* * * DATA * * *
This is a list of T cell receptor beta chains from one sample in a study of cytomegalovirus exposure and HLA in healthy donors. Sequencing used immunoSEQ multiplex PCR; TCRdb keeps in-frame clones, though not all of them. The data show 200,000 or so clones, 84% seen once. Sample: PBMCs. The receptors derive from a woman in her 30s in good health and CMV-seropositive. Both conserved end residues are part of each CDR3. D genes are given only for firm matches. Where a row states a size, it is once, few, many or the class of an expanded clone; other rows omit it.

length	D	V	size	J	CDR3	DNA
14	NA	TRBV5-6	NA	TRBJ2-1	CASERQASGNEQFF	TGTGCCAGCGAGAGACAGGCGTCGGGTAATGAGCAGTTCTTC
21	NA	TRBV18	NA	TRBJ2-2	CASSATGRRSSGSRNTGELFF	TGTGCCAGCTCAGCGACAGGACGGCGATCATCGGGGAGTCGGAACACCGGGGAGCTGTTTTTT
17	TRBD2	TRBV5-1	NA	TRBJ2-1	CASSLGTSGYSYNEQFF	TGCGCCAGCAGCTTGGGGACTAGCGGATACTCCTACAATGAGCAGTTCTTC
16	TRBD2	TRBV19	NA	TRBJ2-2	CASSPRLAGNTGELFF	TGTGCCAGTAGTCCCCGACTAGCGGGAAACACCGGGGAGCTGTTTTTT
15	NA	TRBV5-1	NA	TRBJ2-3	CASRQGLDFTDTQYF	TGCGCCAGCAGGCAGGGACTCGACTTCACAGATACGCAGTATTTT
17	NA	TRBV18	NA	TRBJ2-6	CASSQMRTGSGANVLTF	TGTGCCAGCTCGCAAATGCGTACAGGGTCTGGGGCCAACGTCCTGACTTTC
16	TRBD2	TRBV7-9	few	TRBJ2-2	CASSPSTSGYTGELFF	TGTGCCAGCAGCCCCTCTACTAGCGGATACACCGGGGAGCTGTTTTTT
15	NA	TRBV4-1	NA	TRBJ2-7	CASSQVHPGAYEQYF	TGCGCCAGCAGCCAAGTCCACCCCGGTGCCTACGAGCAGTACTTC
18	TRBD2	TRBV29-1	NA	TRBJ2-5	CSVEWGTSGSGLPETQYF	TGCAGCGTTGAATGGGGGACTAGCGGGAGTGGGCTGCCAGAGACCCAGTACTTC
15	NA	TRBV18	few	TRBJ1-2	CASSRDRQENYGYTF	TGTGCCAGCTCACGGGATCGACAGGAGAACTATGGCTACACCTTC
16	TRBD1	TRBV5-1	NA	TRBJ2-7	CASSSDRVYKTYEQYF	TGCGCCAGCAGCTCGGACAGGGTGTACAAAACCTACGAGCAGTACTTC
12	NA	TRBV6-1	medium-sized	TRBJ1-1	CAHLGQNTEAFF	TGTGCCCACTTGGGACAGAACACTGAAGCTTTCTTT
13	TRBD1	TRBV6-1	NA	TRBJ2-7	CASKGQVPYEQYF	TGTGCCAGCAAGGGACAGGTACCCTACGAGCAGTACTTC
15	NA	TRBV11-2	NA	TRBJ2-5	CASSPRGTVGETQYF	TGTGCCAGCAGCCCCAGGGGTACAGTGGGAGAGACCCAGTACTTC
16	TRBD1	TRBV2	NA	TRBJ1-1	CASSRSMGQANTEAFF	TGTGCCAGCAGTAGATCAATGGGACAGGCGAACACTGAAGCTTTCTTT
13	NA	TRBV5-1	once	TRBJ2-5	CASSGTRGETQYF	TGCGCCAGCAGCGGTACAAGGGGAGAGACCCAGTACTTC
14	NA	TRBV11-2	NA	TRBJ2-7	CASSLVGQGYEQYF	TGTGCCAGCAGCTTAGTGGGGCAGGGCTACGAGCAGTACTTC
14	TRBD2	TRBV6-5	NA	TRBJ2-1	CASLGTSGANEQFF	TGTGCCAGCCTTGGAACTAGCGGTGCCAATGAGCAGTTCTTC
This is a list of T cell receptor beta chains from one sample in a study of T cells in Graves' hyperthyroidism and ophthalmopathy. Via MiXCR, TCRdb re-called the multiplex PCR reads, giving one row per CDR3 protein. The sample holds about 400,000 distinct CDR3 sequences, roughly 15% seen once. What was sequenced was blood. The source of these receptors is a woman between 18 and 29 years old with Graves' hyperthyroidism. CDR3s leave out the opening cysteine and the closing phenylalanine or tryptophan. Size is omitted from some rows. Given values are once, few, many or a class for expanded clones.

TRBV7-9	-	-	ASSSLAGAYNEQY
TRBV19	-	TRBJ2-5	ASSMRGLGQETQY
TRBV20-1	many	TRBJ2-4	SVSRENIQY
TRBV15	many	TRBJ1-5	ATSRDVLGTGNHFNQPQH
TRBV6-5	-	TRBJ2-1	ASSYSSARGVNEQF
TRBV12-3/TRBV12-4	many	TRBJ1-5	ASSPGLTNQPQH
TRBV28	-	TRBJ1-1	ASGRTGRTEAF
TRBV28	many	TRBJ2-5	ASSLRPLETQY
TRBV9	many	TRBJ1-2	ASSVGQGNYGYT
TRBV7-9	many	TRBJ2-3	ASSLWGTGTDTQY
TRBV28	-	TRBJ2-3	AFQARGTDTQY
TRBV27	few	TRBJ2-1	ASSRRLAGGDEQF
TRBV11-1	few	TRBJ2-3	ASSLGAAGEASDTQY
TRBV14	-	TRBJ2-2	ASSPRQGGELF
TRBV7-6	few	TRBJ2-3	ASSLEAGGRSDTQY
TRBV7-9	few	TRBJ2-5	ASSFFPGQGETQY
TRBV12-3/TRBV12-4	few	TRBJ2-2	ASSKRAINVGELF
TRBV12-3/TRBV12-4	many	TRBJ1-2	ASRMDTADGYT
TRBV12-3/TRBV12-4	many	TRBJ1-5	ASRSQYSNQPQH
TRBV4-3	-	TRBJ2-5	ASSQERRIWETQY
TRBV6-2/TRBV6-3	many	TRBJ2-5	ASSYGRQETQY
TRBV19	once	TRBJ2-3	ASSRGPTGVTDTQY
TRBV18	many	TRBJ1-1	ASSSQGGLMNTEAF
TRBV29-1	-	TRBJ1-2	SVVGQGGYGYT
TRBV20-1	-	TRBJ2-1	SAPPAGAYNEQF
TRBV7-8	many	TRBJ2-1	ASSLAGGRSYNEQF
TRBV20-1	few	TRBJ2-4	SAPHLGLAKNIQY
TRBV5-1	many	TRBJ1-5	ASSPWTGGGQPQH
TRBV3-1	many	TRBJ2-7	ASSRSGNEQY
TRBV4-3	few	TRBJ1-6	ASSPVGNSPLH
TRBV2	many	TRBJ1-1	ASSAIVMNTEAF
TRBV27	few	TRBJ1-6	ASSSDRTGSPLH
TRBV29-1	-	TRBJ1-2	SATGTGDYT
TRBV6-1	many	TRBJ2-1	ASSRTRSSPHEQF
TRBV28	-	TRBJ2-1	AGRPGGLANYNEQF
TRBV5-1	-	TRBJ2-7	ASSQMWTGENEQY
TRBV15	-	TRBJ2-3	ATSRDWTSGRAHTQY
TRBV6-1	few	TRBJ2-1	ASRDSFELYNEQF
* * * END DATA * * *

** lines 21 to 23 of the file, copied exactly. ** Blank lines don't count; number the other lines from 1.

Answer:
This is a list of T cell receptor beta chains from one sample in a study of T cells in Graves' hyperthyroidism and ophthalmopathy. Via MiXCR, TCRdb re-called the multiplex PCR reads, giving one row per CDR3 protein. The sample holds about 400,000 distinct CDR3 sequences, roughly 15% seen once. What was sequenced was blood. The source of these receptors is a woman between 18 and 29 years old with Graves' hyperthyroidism. CDR3s leave out the opening cysteine and the closing phenylalanine or tryptophan. Size is omitted from some rows. Given values are once, few, many or a class for expanded clones.

TRBV7-9	-	-	ASSSLAGAYNEQY
TRBV19	-	TRBJ2-5	ASSMRGLGQETQY